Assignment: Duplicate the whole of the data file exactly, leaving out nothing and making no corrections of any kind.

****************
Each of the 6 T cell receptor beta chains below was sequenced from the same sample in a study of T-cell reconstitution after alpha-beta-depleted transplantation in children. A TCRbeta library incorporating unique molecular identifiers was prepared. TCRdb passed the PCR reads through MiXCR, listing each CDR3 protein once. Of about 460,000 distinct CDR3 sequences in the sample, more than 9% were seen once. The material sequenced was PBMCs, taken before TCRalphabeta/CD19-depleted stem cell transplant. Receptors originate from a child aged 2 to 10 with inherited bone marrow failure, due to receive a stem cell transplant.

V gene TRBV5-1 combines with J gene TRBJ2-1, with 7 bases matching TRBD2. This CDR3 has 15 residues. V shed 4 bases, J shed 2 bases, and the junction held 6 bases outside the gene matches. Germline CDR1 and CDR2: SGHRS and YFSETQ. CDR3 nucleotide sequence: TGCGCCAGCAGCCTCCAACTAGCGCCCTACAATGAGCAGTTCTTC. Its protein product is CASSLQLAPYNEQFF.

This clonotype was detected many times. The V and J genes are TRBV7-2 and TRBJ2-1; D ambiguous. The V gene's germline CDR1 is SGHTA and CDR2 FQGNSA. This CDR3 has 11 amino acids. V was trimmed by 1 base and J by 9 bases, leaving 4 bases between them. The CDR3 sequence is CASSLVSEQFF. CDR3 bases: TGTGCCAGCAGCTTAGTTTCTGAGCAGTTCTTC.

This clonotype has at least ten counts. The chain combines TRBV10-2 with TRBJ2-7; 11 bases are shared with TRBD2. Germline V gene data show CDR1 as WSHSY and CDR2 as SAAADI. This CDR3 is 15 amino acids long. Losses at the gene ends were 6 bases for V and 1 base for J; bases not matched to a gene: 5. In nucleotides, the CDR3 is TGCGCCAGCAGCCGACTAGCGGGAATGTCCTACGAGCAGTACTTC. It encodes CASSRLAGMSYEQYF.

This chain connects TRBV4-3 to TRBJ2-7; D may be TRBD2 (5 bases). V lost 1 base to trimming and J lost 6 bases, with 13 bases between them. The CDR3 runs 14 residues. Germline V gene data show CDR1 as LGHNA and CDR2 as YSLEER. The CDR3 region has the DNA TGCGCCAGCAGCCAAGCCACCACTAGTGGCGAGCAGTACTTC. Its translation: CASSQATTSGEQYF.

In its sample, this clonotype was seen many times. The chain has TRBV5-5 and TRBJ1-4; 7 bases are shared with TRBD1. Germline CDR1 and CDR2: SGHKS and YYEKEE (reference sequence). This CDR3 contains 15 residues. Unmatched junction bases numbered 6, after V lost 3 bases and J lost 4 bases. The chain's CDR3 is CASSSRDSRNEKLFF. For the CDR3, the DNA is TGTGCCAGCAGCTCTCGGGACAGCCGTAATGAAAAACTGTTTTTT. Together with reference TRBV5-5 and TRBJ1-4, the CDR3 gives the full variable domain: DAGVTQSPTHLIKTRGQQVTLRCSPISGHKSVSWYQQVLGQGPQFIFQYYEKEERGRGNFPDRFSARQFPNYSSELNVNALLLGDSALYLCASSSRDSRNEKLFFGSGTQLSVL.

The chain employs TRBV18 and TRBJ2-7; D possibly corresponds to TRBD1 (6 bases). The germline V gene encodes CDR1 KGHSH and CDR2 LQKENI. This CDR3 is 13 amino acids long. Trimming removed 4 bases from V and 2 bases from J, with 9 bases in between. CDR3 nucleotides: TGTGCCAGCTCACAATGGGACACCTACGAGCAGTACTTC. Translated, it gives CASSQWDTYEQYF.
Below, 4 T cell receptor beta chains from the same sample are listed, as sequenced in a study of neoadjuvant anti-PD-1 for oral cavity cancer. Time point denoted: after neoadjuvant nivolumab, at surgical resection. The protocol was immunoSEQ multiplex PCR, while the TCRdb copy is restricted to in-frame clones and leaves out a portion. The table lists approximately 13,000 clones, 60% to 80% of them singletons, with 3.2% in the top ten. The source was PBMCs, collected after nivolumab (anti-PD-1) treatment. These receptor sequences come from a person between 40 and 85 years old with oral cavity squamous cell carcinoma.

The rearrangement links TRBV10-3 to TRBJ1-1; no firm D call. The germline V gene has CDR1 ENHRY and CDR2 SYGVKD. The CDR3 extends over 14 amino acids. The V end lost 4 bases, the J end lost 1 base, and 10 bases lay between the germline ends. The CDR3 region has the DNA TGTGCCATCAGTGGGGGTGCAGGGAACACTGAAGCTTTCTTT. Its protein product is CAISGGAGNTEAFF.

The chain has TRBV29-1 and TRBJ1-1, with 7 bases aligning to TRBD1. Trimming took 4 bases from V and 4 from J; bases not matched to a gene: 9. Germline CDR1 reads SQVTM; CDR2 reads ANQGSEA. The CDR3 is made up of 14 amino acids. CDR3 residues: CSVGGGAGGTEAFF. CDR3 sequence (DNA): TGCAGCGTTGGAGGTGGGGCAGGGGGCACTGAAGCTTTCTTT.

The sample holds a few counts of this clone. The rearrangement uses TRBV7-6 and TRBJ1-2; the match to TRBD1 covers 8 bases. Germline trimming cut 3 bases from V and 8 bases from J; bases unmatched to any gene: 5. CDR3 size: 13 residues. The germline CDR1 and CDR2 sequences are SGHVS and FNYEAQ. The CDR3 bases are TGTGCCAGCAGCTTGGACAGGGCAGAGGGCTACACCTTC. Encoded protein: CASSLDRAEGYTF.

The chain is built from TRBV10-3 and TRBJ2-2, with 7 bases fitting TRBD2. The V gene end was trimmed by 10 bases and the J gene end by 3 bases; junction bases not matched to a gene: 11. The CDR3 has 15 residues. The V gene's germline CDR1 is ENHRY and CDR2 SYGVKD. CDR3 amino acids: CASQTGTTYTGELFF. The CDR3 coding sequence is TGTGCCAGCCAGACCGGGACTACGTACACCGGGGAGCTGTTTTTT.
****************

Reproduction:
Each of the 6 T cell receptor beta chains below was sequenced from the same sample in a study of T-cell reconstitution after alpha-beta-depleted transplantation in children. A TCRbeta library incorporating unique molecular identifiers was prepared. TCRdb passed the PCR reads through MiXCR, listing each CDR3 protein once. Of about 460,000 distinct CDR3 sequences in the sample, more than 9% were seen once. The material sequenced was PBMCs, taken before TCRalphabeta/CD19-depleted stem cell transplant. Receptors originate from a child aged 2 to 10 with inherited bone marrow failure, due to receive a stem cell transplant.

V gene TRBV5-1 combines with J gene TRBJ2-1, with 7 bases matching TRBD2. This CDR3 has 15 residues. V shed 4 bases, J shed 2 bases, and the junction held 6 bases outside the gene matches. Germline CDR1 and CDR2: SGHRS and YFSETQ. CDR3 nucleotide sequence: TGCGCCAGCAGCCTCCAACTAGCGCCCTACAATGAGCAGTTCTTC. Its protein product is CASSLQLAPYNEQFF.

This clonotype was detected many times. The V and J genes are TRBV7-2 and TRBJ2-1; D ambiguous. The V gene's germline CDR1 is SGHTA and CDR2 FQGNSA. This CDR3 has 11 amino acids. V was trimmed by 1 base and J by 9 bases, leaving 4 bases between them. The CDR3 sequence is CASSLVSEQFF. CDR3 bases: TGTGCCAGCAGCTTAGTTTCTGAGCAGTTCTTC.

This clonotype has at least ten counts. The chain combines TRBV10-2 with TRBJ2-7; 11 bases are shared with TRBD2. Germline V gene data show CDR1 as WSHSY and CDR2 as SAAADI. This CDR3 is 15 amino acids long. Losses at the gene ends were 6 bases for V and 1 base for J; bases not matched to a gene: 5. In nucleotides, the CDR3 is TGCGCCAGCAGCCGACTAGCGGGAATGTCCTACGAGCAGTACTTC. It encodes CASSRLAGMSYEQYF.

This chain connects TRBV4-3 to TRBJ2-7; D may be TRBD2 (5 bases). V lost 1 base to trimming and J lost 6 bases, with 13 bases between them. The CDR3 runs 14 residues. Germline V gene data show CDR1 as LGHNA and CDR2 as YSLEER. The CDR3 region has the DNA TGCGCCAGCAGCCAAGCCACCACTAGTGGCGAGCAGTACTTC. Its translation: CASSQATTSGEQYF.

In its sample, this clonotype was seen many times. The chain has TRBV5-5 and TRBJ1-4; 7 bases are shared with TRBD1. Germline CDR1 and CDR2: SGHKS and YYEKEE (reference sequence). This CDR3 contains 15 residues. Unmatched junction bases numbered 6, after V lost 3 bases and J lost 4 bases. The chain's CDR3 is CASSSRDSRNEKLFF. For the CDR3, the DNA is TGTGCCAGCAGCTCTCGGGACAGCCGTAATGAAAAACTGTTTTTT. Together with reference TRBV5-5 and TRBJ1-4, the CDR3 gives the full variable domain: DAGVTQSPTHLIKTRGQQVTLRCSPISGHKSVSWYQQVLGQGPQFIFQYYEKEERGRGNFPDRFSARQFPNYSSELNVNALLLGDSALYLCASSSRDSRNEKLFFGSGTQLSVL.

The chain employs TRBV18 and TRBJ2-7; D possibly corresponds to TRBD1 (6 bases). The germline V gene encodes CDR1 KGHSH and CDR2 LQKENI. This CDR3 is 13 amino acids long. Trimming removed 4 bases from V and 2 bases from J, with 9 bases in between. CDR3 nucleotides: TGTGCCAGCTCACAATGGGACACCTACGAGCAGTACTTC. Translated, it gives CASSQWDTYEQYF.
Below, 4 T cell receptor beta chains from the same sample are listed, as sequenced in a study of neoadjuvant anti-PD-1 for oral cavity cancer. Time point denoted: after neoadjuvant nivolumab, at surgical resection. The protocol was immunoSEQ multiplex PCR, while the TCRdb copy is restricted to in-frame clones and leaves out a portion. The table lists approximately 13,000 clones, 60% to 80% of them singletons, with 3.2% in the top ten. The source was PBMCs, collected after nivolumab (anti-PD-1) treatment. These receptor sequences come from a person between 40 and 85 years old with oral cavity squamous cell carcinoma.

The rearrangement links TRBV10-3 to TRBJ1-1; no firm D call. The germline V gene has CDR1 ENHRY and CDR2 SYGVKD. The CDR3 extends over 14 amino acids. The V end lost 4 bases, the J end lost 1 base, and 10 bases lay between the germline ends. The CDR3 region has the DNA TGTGCCATCAGTGGGGGTGCAGGGAACACTGAAGCTTTCTTT. Its protein product is CAISGGAGNTEAFF.

The chain has TRBV29-1 and TRBJ1-1, with 7 bases aligning to TRBD1. Trimming took 4 bases from V and 4 from J; bases not matched to a gene: 9. Germline CDR1 reads SQVTM; CDR2 reads ANQGSEA. The CDR3 is made up of 14 amino acids. CDR3 residues: CSVGGGAGGTEAFF. CDR3 sequence (DNA): TGCAGCGTTGGAGGTGGGGCAGGGGGCACTGAAGCTTTCTTT.

The sample holds a few counts of this clone. The rearrangement uses TRBV7-6 and TRBJ1-2; the match to TRBD1 covers 8 bases. Germline trimming cut 3 bases from V and 8 bases from J; bases unmatched to any gene: 5. CDR3 size: 13 residues. The germline CDR1 and CDR2 sequences are SGHVS and FNYEAQ. The CDR3 bases are TGTGCCAGCAGCTTGGACAGGGCAGAGGGCTACACCTTC. Encoded protein: CASSLDRAEGYTF.

The chain is built from TRBV10-3 and TRBJ2-2, with 7 bases fitting TRBD2. The V gene end was trimmed by 10 bases and the J gene end by 3 bases; junction bases not matched to a gene: 11. The CDR3 has 15 residues. The V gene's germline CDR1 is ENHRY and CDR2 SYGVKD. CDR3 amino acids: CASQTGTTYTGELFF. The CDR3 coding sequence is TGTGCCAGCCAGACCGGGACTACGTACACCGGGGAGCTGTTTTTT.